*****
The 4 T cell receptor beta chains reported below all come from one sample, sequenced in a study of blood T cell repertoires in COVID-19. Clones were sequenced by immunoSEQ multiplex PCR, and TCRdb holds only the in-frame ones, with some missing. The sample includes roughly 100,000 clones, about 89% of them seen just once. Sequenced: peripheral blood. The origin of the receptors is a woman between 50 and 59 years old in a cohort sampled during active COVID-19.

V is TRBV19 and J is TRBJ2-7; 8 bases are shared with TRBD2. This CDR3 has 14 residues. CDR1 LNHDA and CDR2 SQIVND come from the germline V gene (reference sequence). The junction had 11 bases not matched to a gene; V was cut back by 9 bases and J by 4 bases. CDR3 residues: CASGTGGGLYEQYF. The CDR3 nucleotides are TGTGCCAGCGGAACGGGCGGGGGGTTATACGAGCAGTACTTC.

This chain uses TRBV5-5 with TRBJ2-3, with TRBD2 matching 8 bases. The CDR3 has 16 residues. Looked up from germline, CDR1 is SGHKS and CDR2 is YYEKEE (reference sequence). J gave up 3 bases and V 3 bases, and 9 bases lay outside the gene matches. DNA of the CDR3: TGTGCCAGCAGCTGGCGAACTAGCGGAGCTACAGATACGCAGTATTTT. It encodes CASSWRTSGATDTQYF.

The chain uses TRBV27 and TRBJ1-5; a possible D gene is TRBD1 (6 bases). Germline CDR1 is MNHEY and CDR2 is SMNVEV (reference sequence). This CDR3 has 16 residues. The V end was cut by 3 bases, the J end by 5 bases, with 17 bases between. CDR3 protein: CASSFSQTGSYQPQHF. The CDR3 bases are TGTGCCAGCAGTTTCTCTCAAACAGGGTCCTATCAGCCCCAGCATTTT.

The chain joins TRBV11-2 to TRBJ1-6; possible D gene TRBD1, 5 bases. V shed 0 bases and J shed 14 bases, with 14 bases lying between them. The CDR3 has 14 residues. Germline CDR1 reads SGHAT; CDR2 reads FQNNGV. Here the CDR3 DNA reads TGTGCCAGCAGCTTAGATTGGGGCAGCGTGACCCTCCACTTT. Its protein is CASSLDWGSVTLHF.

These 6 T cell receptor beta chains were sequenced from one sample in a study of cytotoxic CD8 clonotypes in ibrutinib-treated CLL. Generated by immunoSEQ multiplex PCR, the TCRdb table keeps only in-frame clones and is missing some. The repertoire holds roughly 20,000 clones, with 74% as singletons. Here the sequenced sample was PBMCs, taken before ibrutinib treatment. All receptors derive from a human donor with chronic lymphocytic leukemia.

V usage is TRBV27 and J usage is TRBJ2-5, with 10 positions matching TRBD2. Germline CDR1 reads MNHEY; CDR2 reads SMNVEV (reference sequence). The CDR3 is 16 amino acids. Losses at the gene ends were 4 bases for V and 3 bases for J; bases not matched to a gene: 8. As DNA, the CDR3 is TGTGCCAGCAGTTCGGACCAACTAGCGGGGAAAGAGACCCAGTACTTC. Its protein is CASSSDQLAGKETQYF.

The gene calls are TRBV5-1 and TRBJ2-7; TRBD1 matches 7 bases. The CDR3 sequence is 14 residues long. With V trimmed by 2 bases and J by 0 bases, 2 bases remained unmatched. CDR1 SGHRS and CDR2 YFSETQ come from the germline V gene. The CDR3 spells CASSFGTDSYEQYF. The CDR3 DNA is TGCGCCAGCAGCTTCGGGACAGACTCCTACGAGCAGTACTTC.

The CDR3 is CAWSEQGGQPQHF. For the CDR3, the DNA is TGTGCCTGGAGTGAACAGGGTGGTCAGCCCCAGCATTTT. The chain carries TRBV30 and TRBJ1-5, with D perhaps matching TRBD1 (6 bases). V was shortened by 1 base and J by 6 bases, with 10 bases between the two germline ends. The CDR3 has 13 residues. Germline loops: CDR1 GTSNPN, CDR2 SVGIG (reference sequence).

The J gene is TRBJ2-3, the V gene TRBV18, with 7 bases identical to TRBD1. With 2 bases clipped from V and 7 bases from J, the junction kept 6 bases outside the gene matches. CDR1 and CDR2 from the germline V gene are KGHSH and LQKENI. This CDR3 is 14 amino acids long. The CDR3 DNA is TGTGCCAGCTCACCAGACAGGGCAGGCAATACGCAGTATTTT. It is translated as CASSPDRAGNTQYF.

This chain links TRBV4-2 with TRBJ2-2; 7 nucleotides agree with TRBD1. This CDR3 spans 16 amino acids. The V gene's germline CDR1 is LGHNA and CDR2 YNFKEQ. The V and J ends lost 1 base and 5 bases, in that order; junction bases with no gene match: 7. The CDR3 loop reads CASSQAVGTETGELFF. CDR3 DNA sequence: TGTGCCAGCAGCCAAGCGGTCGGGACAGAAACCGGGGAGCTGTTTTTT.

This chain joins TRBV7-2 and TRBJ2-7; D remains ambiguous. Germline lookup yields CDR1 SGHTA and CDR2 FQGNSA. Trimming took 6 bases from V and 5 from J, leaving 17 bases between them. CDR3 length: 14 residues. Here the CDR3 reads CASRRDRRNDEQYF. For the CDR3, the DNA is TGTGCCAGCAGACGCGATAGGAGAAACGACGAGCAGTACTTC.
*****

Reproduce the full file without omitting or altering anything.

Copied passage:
The 4 T cell receptor beta chains reported below all come from one sample, sequenced in a study of blood T cell repertoires in COVID-19. Clones were sequenced by immunoSEQ multiplex PCR, and TCRdb holds only the in-frame ones, with some missing. The sample includes roughly 100,000 clones, about 89% of them seen just once. Sequenced: peripheral blood. The origin of the receptors is a woman between 50 and 59 years old in a cohort sampled during active COVID-19.

V is TRBV19 and J is TRBJ2-7; 8 bases are shared with TRBD2. This CDR3 has 14 residues. CDR1 LNHDA and CDR2 SQIVND come from the germline V gene (reference sequence). The junction had 11 bases not matched to a gene; V was cut back by 9 bases and J by 4 bases. CDR3 residues: CASGTGGGLYEQYF. The CDR3 nucleotides are TGTGCCAGCGGAACGGGCGGGGGGTTATACGAGCAGTACTTC.

This chain uses TRBV5-5 with TRBJ2-3, with TRBD2 matching 8 bases. The CDR3 has 16 residues. Looked up from germline, CDR1 is SGHKS and CDR2 is YYEKEE (reference sequence). J gave up 3 bases and V 3 bases, and 9 bases lay outside the gene matches. DNA of the CDR3: TGTGCCAGCAGCTGGCGAACTAGCGGAGCTACAGATACGCAGTATTTT. It encodes CASSWRTSGATDTQYF.

The chain uses TRBV27 and TRBJ1-5; a possible D gene is TRBD1 (6 bases). Germline CDR1 is MNHEY and CDR2 is SMNVEV (reference sequence). This CDR3 has 16 residues. The V end was cut by 3 bases, the J end by 5 bases, with 17 bases between. CDR3 protein: CASSFSQTGSYQPQHF. The CDR3 bases are TGTGCCAGCAGTTTCTCTCAAACAGGGTCCTATCAGCCCCAGCATTTT.

The chain joins TRBV11-2 to TRBJ1-6; possible D gene TRBD1, 5 bases. V shed 0 bases and J shed 14 bases, with 14 bases lying between them. The CDR3 has 14 residues. Germline CDR1 reads SGHAT; CDR2 reads FQNNGV. Here the CDR3 DNA reads TGTGCCAGCAGCTTAGATTGGGGCAGCGTGACCCTCCACTTT. Its protein is CASSLDWGSVTLHF.

These 6 T cell receptor beta chains were sequenced from one sample in a study of cytotoxic CD8 clonotypes in ibrutinib-treated CLL. Generated by immunoSEQ multiplex PCR, the TCRdb table keeps only in-frame clones and is missing some. The repertoire holds roughly 20,000 clones, with 74% as singletons. Here the sequenced sample was PBMCs, taken before ibrutinib treatment. All receptors derive from a human donor with chronic lymphocytic leukemia.

V usage is TRBV27 and J usage is TRBJ2-5, with 10 positions matching TRBD2. Germline CDR1 reads MNHEY; CDR2 reads SMNVEV (reference sequence). The CDR3 is 16 amino acids. Losses at the gene ends were 4 bases for V and 3 bases for J; bases not matched to a gene: 8. As DNA, the CDR3 is TGTGCCAGCAGTTCGGACCAACTAGCGGGGAAAGAGACCCAGTACTTC. Its protein is CASSSDQLAGKETQYF.

The gene calls are TRBV5-1 and TRBJ2-7; TRBD1 matches 7 bases. The CDR3 sequence is 14 residues long. With V trimmed by 2 bases and J by 0 bases, 2 bases remained unmatched. CDR1 SGHRS and CDR2 YFSETQ come from the germline V gene. The CDR3 spells CASSFGTDSYEQYF. The CDR3 DNA is TGCGCCAGCAGCTTCGGGACAGACTCCTACGAGCAGTACTTC.

The CDR3 is CAWSEQGGQPQHF. For the CDR3, the DNA is TGTGCCTGGAGTGAACAGGGTGGTCAGCCCCAGCATTTT. The chain carries TRBV30 and TRBJ1-5, with D perhaps matching TRBD1 (6 bases). V was shortened by 1 base and J by 6 bases, with 10 bases between the two germline ends. The CDR3 has 13 residues. Germline loops: CDR1 GTSNPN, CDR2 SVGIG (reference sequence).

The J gene is TRBJ2-3, the V gene TRBV18, with 7 bases identical to TRBD1. With 2 bases clipped from V and 7 bases from J, the junction kept 6 bases outside the gene matches. CDR1 and CDR2 from the germline V gene are KGHSH and LQKENI. This CDR3 is 14 amino acids long. The CDR3 DNA is TGTGCCAGCTCACCAGACAGGGCAGGCAATACGCAGTATTTT. It is translated as CASSPDRAGNTQYF.

This chain links TRBV4-2 with TRBJ2-2; 7 nucleotides agree with TRBD1. This CDR3 spans 16 amino acids. The V gene's germline CDR1 is LGHNA and CDR2 YNFKEQ. The V and J ends lost 1 base and 5 bases, in that order; junction bases with no gene match: 7. The CDR3 loop reads CASSQAVGTETGELFF. CDR3 DNA sequence: TGTGCCAGCAGCCAAGCGGTCGGGACAGAAACCGGGGAGCTGTTTTTT.

This chain joins TRBV7-2 and TRBJ2-7; D remains ambiguous. Germline lookup yields CDR1 SGHTA and CDR2 FQGNSA. Trimming took 6 bases from V and 5 from J, leaving 17 bases between them. CDR3 length: 14 residues. Here the CDR3 reads CASRRDRRNDEQYF. For the CDR3, the DNA is TGTGCCAGCAGACGCGATAGGAGAAACGACGAGCAGTACTTC.